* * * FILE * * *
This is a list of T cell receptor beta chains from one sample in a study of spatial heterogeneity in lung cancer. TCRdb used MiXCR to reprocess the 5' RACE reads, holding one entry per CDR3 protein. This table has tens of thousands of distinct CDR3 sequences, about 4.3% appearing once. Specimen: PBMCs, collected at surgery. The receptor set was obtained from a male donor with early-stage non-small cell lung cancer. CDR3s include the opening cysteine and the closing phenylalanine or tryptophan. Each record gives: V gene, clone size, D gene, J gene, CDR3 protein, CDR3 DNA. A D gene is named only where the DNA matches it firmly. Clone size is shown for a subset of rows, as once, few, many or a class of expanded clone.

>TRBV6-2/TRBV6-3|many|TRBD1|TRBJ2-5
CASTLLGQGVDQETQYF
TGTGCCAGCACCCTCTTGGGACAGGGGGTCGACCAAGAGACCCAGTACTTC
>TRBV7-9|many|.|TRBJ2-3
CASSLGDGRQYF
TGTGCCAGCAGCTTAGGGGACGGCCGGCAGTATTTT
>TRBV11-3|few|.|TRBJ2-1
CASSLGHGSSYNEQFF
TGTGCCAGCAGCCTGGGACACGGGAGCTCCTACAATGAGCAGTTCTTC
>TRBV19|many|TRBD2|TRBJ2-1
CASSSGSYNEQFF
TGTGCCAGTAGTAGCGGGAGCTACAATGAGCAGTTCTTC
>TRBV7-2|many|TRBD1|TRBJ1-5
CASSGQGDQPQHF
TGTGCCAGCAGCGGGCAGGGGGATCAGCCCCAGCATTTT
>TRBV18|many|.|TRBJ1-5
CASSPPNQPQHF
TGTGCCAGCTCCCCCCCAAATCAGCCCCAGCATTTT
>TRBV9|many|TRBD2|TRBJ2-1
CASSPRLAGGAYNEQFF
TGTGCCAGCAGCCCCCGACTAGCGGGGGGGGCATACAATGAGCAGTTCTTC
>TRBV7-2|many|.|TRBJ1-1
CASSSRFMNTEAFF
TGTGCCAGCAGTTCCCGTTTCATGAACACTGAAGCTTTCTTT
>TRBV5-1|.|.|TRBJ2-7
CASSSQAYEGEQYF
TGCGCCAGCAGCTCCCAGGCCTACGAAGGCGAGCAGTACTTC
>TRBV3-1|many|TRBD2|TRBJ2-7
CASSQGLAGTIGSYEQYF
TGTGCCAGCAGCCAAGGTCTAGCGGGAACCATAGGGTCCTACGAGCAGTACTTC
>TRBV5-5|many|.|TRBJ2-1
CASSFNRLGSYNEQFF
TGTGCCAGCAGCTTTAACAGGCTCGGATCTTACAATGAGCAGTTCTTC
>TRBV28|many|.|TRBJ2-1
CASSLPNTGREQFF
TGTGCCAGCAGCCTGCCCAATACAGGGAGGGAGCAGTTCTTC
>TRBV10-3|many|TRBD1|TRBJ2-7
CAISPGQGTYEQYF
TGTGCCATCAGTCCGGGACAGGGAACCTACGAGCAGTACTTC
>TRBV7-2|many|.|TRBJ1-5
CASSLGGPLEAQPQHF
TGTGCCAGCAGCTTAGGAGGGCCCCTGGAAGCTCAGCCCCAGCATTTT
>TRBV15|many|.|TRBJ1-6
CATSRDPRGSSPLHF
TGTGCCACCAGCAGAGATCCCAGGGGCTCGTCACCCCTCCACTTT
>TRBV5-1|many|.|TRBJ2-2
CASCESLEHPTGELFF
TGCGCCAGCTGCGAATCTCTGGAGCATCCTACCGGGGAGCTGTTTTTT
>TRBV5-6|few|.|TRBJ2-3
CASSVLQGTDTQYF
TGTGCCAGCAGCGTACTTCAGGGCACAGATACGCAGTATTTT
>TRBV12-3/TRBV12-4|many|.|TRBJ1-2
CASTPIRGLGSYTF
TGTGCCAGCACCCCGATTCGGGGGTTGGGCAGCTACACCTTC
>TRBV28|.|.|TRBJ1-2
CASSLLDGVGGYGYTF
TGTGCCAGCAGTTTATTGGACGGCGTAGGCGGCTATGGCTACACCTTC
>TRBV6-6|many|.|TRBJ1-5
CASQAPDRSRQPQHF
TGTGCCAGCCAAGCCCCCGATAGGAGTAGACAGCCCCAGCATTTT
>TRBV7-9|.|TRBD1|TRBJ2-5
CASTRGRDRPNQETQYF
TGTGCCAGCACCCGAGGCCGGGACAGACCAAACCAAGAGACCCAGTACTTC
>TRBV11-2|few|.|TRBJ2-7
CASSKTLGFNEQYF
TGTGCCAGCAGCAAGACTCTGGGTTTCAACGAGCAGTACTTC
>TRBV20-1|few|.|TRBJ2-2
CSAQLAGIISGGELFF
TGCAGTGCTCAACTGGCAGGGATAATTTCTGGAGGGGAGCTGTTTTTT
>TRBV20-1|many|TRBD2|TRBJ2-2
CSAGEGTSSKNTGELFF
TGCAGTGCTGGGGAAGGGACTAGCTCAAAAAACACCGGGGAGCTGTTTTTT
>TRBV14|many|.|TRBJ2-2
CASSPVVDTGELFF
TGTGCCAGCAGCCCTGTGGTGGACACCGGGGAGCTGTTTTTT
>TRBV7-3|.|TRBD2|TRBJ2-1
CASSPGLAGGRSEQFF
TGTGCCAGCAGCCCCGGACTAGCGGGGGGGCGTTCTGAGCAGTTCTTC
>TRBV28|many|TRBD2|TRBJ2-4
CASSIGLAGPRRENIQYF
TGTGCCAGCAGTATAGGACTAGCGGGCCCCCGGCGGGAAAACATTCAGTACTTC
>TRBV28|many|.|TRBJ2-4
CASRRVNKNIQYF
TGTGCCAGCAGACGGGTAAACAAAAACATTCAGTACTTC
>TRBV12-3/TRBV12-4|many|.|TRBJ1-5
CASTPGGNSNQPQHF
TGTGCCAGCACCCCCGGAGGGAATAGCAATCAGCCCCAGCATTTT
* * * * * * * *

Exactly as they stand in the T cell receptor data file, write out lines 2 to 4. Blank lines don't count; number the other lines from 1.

>TRBV6-2/TRBV6-3|many|TRBD1|TRBJ2-5
CASTLLGQGVDQETQYF
TGTGCCAGCACCCTCTTGGGACAGGGGGTCGACCAAGAGACCCAGTACTTC